Leveraging on Sri Lanka’s influencer market to support SMEs

Wednesday, 28 October 2020 00:00 -     - {{hitsCtrl.values.hits}}

  • Arugam Bay Beachwear Ltd. CEO Asanka Perera shares his view of why influencer marketing can boost SMEs

Arugam Bay Beachwear CEO Asanka Perera

Influencer marketing is one of those business strategies that heralded a more creative and fun approach to marketing products and services online. When influencers are mentioned here, one’s train of thought would quickly move to associating them with celebrities and brand ambassadors. 

The concept of a celebrity or someone famous endorsing a brand or product is of course, nothing new. But, with the arrival of digital media and social media platforms and the ability it has given the average citizen to easily reach the other side of the world through these mediums has no doubt allowed for marketing to become trendier, exciting and challenging as well. So, influencer marketing is also denoted as a cost-effective alternative when adopting a marketing strategy but it may not always prove effective. 

When it comes to using this strategy towards elevating the SME sector in Sri Lanka, there are many factors that come into play towards realising this. In Sri Lanka, SMEs account for over 75% of the total number of enterprises, 45% of the total labour force and contributes to 52% of the GDP. Many a time have SMEs been described as the backbone of the economy and therefore, are deserving of the support needed in order to ensure their sustenance in today’s economy. Coupled with the onset of the pandemic, it no doubt poses as a challenge on a whole new level. 

Influencers vary in their business approach, type of subject matter or product they may focus on. Influencers can definitely help in bringing about change through their posts and the messages they publicise to their many followers on social media.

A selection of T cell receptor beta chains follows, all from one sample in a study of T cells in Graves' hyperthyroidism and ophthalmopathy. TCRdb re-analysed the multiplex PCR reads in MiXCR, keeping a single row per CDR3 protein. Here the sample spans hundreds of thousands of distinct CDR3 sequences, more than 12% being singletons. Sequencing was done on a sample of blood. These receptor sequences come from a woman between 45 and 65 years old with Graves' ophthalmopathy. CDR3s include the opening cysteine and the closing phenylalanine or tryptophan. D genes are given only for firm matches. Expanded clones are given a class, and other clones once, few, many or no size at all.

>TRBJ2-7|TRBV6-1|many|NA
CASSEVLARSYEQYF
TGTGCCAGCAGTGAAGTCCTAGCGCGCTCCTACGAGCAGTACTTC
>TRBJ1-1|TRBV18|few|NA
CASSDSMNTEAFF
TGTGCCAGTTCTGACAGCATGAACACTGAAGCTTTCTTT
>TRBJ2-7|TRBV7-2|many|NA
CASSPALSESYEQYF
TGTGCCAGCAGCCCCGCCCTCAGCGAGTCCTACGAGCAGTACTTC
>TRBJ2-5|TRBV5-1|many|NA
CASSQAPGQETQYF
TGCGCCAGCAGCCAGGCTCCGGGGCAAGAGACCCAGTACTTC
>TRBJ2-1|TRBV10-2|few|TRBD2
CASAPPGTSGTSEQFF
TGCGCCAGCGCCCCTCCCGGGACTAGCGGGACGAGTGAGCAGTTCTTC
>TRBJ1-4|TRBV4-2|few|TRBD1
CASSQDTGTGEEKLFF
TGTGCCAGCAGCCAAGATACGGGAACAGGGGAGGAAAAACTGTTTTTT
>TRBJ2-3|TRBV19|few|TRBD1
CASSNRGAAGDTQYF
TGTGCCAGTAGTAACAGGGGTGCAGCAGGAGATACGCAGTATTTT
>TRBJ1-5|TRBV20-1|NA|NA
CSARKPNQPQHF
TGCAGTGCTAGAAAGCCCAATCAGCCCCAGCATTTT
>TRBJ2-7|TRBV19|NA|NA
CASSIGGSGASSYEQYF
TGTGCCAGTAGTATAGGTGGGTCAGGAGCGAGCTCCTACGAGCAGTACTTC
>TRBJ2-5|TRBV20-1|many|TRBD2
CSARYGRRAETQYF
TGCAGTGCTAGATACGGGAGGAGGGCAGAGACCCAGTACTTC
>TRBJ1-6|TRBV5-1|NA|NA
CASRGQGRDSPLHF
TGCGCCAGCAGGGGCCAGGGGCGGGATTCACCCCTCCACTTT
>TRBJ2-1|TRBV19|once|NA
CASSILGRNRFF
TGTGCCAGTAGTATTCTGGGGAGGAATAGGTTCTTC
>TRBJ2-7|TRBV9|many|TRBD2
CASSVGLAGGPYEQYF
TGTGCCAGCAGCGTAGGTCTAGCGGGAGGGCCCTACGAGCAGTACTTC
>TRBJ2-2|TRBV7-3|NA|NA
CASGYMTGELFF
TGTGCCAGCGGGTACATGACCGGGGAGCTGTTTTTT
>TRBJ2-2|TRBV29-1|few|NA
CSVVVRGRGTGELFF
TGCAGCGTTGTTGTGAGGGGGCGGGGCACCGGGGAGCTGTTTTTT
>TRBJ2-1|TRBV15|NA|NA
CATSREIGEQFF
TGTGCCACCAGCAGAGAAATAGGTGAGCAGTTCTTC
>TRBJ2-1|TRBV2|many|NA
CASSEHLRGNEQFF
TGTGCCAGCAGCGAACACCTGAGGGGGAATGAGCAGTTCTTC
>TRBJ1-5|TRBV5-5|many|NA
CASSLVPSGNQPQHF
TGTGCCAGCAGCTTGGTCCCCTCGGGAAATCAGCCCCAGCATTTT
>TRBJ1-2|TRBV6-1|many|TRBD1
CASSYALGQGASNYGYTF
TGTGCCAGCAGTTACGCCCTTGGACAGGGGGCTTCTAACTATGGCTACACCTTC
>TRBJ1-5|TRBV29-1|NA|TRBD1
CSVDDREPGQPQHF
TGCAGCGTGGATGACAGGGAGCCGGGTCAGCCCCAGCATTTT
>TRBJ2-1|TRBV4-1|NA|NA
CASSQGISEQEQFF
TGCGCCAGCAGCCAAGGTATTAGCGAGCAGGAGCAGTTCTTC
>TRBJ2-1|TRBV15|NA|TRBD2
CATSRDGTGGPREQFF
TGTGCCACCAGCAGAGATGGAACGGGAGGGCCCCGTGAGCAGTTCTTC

When it comes to supporting the SME sector, what is needed to understand first, from an influencer perspective, is that influencers are known to be very good at communicating and promoting products and brands and are limited when it comes to focusing on services. Where SMEs come about in this case, as potential partners for influencers, it is important first to differentiate SMEs and categorise them under rural-oriented and urban-oriented entities. 

Rural SMEs would most likely focus on their immediate vicinities and the rural markets when it comes to their clientele. So, if the need is to focus on the rural segment of SMEs then engaging with influencers who have established themselves as more image-oriented and respected public figures and who can easily align their vision and communicate the message that would reverberate easily with the rural segments, would pose as ideal. 

An influencer can certainly be a catalyst in supporting this segment but simply having a celebrity for instance to endorse or promote a brand or product that would be aimed for those rural markets may not work each time.  

When looking at more urban or FMCG type of products and services then influencer marketing will no doubt be helpful and easily cater to the wider target audience. One of the biggest challenges today, that SMEs face, is access to markets; they might have a good product but do not have the proper understanding of how to sell it. So, influencers can easily be a part of this equation and help make a difference. 

With this current situation, where the general public is having to adapt to living in the midst of a global pandemic, influencers can get closer than ever to their audiences and leverage not only on their popularity and content creation but also weigh in on the emotional aspect and human element of coming together as citizens and supporting small businesses. 

People have quickly embraced digital platforms and are utilising social media even more especially now that they are also having to socially distance themselves and limit their ability to explore products and services physically. 

Influencer marketing can no doubt help to provide a fresh perspective towards consumer buying behaviours. Influencers and brands had eventually begun to change the course of their communication towards brand value and focusing less on products. With the advent of the pandemic, this has gradually shifted the market towards a more ‘relationship-based’ influencer marketing strategy and focusing less on the transaction-based approach. 

Alongside this, brands have also loosened their grip over the message and content they hope their partnering influencer would divulge, hence giving influencers more liberty when it comes to their content creation.